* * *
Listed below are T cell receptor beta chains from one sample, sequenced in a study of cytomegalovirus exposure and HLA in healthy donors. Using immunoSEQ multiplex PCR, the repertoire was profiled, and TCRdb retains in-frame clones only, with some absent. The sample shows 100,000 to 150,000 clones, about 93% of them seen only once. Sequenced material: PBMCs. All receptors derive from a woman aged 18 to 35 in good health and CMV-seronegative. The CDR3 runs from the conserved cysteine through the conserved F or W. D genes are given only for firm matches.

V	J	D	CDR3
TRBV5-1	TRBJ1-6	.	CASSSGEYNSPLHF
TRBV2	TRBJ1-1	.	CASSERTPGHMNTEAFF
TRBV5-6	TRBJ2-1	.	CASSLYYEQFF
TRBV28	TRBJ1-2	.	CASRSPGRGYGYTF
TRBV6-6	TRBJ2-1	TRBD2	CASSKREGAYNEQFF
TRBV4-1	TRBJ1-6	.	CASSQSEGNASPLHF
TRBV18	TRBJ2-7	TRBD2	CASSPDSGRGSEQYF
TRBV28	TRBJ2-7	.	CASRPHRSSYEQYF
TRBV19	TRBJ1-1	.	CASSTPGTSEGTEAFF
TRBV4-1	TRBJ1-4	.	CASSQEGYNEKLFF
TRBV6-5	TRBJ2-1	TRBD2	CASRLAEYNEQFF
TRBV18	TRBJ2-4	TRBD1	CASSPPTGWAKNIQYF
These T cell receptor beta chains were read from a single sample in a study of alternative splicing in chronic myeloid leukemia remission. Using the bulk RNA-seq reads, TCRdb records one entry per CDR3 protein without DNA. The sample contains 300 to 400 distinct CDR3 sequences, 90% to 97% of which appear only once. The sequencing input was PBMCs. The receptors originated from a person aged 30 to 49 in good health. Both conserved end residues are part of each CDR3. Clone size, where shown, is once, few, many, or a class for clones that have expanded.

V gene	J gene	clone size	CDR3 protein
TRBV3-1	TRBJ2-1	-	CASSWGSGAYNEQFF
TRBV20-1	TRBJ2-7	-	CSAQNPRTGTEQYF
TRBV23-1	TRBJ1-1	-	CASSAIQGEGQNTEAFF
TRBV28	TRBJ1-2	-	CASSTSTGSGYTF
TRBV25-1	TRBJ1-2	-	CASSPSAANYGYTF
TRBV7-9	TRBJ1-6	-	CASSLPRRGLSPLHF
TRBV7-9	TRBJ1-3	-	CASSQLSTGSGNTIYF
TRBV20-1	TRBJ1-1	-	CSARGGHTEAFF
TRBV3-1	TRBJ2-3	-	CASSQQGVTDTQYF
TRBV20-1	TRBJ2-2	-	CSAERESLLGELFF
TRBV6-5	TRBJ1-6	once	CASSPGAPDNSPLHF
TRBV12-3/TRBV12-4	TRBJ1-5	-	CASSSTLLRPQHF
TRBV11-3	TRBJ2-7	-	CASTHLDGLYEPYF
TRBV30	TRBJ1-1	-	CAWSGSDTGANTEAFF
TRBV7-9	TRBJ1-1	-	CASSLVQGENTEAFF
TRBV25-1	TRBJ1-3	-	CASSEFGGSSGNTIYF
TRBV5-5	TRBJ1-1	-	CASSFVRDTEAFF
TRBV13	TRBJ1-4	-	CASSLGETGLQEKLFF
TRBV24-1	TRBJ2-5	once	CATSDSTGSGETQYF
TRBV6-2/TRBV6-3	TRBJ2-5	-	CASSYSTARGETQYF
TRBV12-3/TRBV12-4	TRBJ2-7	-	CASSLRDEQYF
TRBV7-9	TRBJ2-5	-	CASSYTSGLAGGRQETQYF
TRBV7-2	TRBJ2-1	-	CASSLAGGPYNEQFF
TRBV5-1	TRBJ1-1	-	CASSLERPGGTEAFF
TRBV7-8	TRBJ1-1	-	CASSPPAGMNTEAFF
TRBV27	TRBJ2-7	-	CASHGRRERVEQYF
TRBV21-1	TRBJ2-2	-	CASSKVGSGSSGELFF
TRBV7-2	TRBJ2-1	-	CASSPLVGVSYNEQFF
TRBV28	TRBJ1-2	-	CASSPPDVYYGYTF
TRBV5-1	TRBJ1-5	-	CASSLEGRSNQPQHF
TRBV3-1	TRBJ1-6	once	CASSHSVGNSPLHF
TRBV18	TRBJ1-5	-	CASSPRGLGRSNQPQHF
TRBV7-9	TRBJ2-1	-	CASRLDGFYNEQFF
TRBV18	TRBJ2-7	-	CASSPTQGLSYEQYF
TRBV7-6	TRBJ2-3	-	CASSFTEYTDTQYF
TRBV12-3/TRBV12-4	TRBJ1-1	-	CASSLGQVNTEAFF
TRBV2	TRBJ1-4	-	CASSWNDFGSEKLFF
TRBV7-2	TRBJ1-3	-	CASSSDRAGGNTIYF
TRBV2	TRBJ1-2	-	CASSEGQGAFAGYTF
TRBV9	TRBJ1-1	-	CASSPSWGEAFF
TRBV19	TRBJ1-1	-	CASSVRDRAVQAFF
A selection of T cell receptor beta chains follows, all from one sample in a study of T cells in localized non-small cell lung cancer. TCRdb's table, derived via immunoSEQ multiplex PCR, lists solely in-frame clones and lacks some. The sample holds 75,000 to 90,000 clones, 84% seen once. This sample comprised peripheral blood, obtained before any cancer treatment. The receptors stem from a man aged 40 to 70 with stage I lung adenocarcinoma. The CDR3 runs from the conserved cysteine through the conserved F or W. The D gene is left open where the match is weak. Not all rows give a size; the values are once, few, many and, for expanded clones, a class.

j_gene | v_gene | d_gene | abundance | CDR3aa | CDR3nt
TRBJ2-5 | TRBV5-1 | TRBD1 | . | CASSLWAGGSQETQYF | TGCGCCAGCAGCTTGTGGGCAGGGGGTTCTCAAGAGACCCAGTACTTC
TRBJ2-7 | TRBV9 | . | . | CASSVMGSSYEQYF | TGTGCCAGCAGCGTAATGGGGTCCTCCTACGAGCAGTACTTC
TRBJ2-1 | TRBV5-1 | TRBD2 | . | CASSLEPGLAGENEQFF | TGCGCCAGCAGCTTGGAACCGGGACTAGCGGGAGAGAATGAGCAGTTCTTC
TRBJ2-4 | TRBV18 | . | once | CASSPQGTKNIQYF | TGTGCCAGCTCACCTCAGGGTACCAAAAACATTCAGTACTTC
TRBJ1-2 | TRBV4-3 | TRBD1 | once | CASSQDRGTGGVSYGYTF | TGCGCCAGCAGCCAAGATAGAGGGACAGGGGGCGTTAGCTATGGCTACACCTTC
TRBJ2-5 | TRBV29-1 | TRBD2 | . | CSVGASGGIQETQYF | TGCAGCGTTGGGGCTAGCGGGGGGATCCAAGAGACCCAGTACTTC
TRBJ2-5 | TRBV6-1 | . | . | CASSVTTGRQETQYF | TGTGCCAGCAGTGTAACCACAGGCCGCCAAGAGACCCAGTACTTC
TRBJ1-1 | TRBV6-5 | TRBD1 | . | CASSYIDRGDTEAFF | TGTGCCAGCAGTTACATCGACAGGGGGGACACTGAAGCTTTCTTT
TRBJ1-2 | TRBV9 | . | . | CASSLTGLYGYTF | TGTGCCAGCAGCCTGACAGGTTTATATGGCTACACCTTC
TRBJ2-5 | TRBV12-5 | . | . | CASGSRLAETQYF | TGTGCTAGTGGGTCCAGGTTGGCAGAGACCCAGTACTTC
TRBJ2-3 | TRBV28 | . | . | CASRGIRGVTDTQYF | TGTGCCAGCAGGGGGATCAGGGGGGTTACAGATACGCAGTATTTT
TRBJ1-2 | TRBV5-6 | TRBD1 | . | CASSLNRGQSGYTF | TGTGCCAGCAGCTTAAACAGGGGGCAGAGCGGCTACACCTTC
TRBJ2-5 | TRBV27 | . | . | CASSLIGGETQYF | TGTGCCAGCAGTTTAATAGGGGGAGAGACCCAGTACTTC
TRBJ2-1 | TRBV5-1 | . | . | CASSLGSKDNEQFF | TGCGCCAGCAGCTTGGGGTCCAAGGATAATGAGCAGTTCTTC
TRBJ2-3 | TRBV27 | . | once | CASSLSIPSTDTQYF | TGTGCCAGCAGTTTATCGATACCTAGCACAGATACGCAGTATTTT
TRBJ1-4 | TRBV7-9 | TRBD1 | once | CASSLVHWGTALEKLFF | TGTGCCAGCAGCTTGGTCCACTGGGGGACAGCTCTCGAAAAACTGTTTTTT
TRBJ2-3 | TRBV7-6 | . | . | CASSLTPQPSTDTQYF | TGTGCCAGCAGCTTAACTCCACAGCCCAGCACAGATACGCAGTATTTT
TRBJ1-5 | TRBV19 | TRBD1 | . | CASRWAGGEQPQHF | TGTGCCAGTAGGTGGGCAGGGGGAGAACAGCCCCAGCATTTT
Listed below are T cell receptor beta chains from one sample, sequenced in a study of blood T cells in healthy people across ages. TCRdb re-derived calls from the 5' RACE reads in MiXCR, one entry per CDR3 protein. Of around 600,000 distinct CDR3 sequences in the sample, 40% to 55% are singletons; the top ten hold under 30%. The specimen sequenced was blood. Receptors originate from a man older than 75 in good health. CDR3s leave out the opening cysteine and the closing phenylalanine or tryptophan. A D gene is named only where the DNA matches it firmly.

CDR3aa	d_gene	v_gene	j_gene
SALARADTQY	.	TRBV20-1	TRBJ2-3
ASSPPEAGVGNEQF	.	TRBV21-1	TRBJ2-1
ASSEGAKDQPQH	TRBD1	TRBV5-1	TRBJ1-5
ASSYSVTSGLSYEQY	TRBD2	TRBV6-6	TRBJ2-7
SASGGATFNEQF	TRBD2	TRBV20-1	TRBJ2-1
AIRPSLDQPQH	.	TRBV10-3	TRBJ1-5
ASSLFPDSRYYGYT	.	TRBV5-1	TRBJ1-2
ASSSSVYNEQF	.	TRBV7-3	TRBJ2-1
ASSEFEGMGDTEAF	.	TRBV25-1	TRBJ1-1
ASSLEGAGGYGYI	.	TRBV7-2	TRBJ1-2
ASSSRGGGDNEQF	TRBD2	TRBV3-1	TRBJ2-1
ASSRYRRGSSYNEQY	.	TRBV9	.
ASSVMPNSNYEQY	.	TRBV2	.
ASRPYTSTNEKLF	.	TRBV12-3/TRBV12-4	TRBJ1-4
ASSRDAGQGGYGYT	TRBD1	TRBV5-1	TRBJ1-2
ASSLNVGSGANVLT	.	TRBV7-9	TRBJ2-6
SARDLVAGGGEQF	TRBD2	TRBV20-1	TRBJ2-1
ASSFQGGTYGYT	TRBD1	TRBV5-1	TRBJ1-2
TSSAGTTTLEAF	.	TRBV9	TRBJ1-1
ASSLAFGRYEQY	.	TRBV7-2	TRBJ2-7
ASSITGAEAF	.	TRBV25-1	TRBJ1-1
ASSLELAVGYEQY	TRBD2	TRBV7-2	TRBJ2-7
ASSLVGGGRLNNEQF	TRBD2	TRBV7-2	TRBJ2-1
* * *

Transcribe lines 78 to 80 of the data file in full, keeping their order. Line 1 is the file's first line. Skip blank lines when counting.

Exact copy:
Listed below are T cell receptor beta chains from one sample, sequenced in a study of blood T cells in healthy people across ages. TCRdb re-derived calls from the 5' RACE reads in MiXCR, one entry per CDR3 protein. Of around 600,000 distinct CDR3 sequences in the sample, 40% to 55% are singletons; the top ten hold under 30%. The specimen sequenced was blood. Receptors originate from a man older than 75 in good health. CDR3s leave out the opening cysteine and the closing phenylalanine or tryptophan. A D gene is named only where the DNA matches it firmly.

CDR3aa	d_gene	v_gene	j_gene
SALARADTQY	.	TRBV20-1	TRBJ2-3